Application monitoring is necessary for teams that build and run applications. Properly implemented monitoring can give you insights into how your application performs and identify emerging issues before they are out of control. Such monitoring also empowers developers to solve problems faster by providing access to a trove of historical data about inputs, outputs, and performance at various points in time.
This article explains what you should consider when selecting an appropriate monitoring solution for Laravel applications, as well as some best practices and cautionary advice.
How Do You Get Started with Monitoring Laravel Applications?
If you want to implement monitoring for your Laravel application, you need to consider what exactly you want to monitor. Capturing all the necessary data for practical monitoring is crucial when designing your monitoring plan, which often entails information like the following:
- inbound requests
- server resource utilization
Thanks to Laravel’s open and flexible nature, there are many ways you can monitor your application. The official Laravel ecosystem is an excellent place to start. Laravel Forge is a service for deploying and managing Laravel applications. Forge has built-in server monitoring capabilities in its “Business plan” offering. This built-in monitoring allows you to keep an eye on CPU load average, used disk space, and memory, which are all essential resources to keep an eye on. If you already have an established application deployed somewhere besides Forge, fear not; there are many other ways to gain the necessary insights into your application.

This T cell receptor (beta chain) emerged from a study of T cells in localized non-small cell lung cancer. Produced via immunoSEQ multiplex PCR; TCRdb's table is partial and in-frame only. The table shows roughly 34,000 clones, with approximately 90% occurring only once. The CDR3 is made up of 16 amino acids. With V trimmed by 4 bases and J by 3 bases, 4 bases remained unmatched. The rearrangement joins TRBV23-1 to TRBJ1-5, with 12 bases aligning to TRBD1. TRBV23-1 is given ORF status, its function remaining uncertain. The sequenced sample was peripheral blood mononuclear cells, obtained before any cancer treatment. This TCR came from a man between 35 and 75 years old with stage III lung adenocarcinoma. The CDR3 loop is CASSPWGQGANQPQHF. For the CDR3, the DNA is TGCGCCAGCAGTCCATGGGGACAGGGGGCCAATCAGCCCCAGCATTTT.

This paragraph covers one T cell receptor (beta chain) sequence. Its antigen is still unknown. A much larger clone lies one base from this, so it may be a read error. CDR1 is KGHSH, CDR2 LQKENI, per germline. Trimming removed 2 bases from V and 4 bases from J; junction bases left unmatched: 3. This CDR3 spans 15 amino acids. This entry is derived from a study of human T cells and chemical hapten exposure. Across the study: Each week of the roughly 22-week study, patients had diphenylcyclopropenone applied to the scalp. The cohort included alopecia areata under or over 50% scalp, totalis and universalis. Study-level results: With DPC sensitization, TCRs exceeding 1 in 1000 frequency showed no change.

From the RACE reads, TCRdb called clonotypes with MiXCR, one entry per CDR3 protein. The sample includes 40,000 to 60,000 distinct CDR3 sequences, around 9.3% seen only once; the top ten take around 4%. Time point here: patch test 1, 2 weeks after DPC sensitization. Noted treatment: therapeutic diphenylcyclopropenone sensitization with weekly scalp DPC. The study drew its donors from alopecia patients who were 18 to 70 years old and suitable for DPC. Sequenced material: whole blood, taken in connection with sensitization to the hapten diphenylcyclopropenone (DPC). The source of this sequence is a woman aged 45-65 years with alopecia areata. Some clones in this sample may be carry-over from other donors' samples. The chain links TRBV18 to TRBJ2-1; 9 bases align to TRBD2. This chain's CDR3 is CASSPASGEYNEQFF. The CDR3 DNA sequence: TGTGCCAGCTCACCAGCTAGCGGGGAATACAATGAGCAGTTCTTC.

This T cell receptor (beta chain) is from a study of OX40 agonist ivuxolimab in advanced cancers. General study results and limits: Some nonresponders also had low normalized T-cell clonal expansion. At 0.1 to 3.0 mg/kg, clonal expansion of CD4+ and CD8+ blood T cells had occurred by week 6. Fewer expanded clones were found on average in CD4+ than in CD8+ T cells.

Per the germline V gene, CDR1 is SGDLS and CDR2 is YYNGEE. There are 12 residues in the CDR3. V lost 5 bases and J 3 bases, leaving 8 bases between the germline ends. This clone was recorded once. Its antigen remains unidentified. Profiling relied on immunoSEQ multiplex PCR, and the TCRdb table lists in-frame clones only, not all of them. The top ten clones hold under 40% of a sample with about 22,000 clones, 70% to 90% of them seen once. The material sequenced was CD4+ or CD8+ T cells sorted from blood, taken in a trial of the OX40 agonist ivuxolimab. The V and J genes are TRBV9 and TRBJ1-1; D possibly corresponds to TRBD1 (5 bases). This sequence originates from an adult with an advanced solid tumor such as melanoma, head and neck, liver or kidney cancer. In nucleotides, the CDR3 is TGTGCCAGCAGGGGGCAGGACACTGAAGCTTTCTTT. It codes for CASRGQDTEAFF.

Aside from server resources, out of the box, Laravel can also help with general application logging. Laravel includes a useful Log facade that allows you to capture various events, from errors and warnings to general points of interest. Laravel also allows you to configure various channels and drivers, meaning you can save your logs straight to the disk or upload them directly to your preferred cloud-based log manager like Papertrail.
Familiarizing yourself with and configuring Laravel’s exception handling is also worthwhile. Here, you can configure your application to send all errors directly to an external service like Bugsnag or Sentry. Indeed, you can configure these exceptions to handle errors however you’d like and with any service that supports external events via API call.
Popular Ways to Monitor Laravel Applications
One great thing about popular frameworks like Laravel is that if you have a problem, someone has probably already solved it. Smaller applications with less traffic will often be able to satisfy their monitoring requirements simply by configuring their logging to use an appropriate driver and perhaps adding a middleware or two to gather extra data about which routes have been visited and when.
Popular Tools for Monitoring Laravel Applications